More Holiday Money-Saving Tips:
- Don’t send out printed Holiday cards this year. Try using email to send a picture of the kids or just post a picture on Facebook wishing everyone a happy holiday. Most people use the Internet and are just as happy to look at the card online. Printing out cards and buying stamps and envelopes can be really costly. Use an online service such as Paperless Post to send them this year.
- Consider making your own wrapping paper instead of buying it. Brown paper bags with big red bows are a great idea. The newspaper also makes nice paper to wrap the gifts in. A page from a magazine will work well for a small gift. Let the kids color on butcher paper or construction paper and then use it to cover the holiday gifts.
- Decorate your house with things from nature. Pine cones with glitter will sparkle on the tree or in a bowl on the dining table. Cut out paper snowflakes and hang them throughout the house. Dry, long, and curving branches can also make for a nice decorative sculpture.
- Go out and sing Christmas carols with the kids to some of the nearby homes. It doesn’t cost a thing and the neighbors and the kids will love it. It gets everyone into the Holiday spirit.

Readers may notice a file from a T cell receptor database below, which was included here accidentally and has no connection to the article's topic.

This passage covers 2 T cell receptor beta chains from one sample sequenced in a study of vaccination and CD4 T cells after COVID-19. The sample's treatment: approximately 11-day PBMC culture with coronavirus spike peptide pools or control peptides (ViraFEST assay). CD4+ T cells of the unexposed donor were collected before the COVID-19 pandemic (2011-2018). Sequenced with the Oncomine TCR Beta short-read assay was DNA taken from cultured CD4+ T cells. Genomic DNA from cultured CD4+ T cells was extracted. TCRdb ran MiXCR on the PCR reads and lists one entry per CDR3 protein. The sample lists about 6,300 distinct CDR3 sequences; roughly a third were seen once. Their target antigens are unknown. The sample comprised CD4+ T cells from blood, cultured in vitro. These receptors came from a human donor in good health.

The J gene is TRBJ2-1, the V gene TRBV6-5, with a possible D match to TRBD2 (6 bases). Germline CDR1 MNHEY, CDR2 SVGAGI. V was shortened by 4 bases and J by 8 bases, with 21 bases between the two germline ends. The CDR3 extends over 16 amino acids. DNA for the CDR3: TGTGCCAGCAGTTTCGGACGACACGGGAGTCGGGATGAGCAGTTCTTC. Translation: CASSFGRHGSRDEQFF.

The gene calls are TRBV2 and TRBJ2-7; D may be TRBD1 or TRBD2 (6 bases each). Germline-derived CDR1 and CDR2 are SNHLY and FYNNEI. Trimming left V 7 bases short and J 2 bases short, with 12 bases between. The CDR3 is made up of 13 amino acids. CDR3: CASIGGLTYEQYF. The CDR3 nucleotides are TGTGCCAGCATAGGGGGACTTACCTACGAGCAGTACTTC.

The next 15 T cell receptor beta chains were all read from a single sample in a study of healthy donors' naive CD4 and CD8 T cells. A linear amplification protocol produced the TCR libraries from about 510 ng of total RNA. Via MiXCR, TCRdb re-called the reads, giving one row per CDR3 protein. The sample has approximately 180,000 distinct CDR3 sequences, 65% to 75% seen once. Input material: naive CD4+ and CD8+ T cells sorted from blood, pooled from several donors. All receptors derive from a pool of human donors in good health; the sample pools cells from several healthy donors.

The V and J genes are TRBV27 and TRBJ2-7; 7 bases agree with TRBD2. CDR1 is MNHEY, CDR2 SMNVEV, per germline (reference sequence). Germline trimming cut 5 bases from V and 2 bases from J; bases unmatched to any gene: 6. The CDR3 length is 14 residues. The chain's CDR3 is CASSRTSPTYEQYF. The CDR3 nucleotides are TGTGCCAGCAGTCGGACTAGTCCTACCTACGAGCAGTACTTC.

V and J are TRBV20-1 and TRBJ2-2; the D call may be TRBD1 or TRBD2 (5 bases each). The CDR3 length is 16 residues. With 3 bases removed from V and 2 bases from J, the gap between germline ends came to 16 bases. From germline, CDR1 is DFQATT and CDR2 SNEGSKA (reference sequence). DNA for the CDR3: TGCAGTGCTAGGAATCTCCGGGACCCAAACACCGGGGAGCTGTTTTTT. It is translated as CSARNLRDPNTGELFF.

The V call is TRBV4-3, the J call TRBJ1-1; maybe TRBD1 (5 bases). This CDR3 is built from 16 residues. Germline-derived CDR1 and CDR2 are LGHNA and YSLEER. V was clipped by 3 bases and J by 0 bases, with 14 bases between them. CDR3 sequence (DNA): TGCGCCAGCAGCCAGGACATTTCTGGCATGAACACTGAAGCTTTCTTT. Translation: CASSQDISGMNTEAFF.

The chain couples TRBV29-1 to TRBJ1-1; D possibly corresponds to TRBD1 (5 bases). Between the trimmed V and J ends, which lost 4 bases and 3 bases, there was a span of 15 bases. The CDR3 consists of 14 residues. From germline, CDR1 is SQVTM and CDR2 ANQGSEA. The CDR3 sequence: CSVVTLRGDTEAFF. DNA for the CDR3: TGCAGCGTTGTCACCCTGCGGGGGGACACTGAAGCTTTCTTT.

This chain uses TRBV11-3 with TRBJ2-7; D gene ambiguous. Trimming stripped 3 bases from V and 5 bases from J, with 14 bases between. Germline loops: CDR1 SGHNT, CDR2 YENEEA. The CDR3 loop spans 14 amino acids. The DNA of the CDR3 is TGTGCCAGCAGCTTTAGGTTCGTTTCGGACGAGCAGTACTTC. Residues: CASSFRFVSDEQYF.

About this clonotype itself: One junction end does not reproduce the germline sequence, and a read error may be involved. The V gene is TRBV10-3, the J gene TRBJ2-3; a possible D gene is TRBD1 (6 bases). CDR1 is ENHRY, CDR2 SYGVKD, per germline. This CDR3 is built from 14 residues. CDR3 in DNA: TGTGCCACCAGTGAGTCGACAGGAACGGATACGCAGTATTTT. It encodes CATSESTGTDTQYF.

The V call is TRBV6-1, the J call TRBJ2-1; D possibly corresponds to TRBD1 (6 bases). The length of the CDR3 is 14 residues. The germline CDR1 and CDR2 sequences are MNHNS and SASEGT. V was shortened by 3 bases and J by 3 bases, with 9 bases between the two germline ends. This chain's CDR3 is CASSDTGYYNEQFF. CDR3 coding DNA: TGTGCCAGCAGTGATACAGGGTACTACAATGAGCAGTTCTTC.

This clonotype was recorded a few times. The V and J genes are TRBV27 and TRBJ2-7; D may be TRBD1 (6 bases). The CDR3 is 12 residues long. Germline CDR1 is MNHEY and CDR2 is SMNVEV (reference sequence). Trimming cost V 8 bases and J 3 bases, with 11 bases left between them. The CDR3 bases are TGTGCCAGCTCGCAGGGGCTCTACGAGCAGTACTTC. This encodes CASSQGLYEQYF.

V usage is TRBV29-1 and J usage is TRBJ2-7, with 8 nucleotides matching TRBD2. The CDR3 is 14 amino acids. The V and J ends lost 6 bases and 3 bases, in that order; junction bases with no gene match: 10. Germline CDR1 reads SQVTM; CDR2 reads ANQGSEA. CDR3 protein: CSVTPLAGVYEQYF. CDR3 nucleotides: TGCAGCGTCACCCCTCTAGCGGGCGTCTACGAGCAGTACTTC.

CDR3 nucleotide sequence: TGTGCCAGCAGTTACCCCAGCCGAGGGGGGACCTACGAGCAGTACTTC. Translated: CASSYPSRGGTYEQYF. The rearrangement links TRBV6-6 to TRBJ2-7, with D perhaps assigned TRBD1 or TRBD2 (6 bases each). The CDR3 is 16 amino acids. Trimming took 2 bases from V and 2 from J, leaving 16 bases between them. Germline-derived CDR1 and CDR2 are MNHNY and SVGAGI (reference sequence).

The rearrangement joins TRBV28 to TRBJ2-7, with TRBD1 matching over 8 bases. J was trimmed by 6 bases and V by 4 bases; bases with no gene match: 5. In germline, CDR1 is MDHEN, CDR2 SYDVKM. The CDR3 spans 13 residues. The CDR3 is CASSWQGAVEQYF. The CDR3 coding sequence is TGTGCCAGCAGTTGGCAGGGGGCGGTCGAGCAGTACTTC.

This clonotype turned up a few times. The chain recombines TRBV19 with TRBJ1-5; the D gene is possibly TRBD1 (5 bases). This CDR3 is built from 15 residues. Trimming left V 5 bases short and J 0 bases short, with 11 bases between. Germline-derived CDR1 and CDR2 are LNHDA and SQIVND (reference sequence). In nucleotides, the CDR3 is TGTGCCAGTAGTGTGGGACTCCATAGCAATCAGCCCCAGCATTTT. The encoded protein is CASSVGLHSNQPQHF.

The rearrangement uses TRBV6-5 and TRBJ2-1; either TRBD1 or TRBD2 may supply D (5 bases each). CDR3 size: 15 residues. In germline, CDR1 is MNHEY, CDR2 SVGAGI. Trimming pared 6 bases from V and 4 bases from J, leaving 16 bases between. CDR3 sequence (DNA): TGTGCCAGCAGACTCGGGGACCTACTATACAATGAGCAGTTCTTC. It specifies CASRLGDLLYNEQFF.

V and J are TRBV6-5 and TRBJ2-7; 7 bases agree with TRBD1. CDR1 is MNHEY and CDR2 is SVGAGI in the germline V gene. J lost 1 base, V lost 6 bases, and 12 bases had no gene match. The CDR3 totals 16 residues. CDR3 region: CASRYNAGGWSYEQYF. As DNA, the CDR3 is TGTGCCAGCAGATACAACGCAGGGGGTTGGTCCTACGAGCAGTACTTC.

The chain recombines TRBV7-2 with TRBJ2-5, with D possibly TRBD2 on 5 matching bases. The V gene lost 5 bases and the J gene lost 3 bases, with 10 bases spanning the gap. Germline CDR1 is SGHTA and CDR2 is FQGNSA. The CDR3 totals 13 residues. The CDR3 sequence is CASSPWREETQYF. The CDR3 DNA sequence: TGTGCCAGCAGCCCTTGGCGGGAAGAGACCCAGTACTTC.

- Draw names out of a hat with the extended family to do a “Secret Santa” type of gift exchange instead of buying a gift for everyone. Set a price point that everyone can afford.
- Make a budget and stick to it. It can be tempting to spend extra, but in the end, it will not be worth it. Don’t go into more debt this holiday season.
- Focus on free or inexpensive family activities. Have a board game night with popcorn and other inexpensive treats. Sit back, relax, and watch some classic holiday movies together!
- Go to the local thrift shop or Goodwill and be ready to find some great Christmas decorations. There are all kinds of treasures just waiting to be found.
- Make gifts for the family and ask them to do the same. It can be fun to be creative and it will be surprising to see all the amazing gifts that can be made with a little ingenuity.
- Black Friday is a good time to get some bargains, as well as Cyber Monday by shopping online. Study the ads and make a plan. It is a great way to get some awesome discounts.
- Use cash for the gifts. Put money in envelopes. Each person on the gift list will have a designated amount.
- Remember the reason for the season. It is not about money, it is about love and spending time with family and friends. Many people find they have amazing holidays when they stick to the budget.
The holiday season shouldn’t be a time to worry about staying financially afloat. It should be a time of happiness and celebration with the people you love and care about. Then again, several dollars in holiday savings won’t hurt your life after the holiday parties and season dial down. Try to make the most of the holiday season, but don’t go into debt because of it.